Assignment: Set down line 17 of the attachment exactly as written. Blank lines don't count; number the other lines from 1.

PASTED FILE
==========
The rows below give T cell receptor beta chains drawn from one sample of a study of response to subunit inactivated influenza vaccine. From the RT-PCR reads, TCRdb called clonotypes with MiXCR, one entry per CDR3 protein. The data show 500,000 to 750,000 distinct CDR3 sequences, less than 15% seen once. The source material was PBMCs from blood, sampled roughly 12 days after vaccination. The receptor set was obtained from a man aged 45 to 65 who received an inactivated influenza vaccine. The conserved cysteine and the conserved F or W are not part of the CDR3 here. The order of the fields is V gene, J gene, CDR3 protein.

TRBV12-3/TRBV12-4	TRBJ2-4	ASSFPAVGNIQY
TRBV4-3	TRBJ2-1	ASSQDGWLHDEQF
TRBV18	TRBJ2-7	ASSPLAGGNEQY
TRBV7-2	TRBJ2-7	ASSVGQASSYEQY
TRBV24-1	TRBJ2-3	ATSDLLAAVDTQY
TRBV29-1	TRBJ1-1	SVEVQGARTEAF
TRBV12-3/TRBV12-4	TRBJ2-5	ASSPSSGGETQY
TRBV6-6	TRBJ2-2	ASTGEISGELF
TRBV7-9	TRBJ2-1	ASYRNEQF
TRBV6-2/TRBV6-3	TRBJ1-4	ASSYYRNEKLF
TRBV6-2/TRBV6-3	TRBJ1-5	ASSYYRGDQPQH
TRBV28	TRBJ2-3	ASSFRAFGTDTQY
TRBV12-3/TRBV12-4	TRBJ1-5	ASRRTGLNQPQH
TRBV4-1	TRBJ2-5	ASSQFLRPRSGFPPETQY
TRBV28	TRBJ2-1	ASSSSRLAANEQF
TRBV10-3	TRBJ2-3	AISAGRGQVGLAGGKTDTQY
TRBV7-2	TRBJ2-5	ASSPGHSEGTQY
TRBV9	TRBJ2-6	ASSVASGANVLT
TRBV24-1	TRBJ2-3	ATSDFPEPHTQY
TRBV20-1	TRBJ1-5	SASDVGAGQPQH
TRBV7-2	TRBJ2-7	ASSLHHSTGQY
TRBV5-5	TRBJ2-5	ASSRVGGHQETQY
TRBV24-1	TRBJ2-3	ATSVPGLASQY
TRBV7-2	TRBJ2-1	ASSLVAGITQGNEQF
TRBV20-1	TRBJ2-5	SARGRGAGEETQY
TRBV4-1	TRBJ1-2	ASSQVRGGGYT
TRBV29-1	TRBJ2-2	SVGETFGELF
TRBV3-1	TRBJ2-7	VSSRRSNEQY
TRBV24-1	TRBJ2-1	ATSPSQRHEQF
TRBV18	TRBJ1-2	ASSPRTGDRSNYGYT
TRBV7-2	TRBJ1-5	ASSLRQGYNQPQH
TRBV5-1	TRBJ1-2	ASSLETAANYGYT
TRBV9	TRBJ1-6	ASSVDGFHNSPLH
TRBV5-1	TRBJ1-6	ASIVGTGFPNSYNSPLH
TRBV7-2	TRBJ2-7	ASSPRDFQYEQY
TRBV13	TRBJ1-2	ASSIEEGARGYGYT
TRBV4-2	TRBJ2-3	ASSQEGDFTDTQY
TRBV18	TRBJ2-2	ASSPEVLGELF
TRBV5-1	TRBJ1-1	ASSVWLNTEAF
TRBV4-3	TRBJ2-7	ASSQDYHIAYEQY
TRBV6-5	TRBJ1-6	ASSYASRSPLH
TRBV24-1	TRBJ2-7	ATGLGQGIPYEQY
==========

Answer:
TRBV10-3	TRBJ2-3	AISAGRGQVGLAGGKTDTQY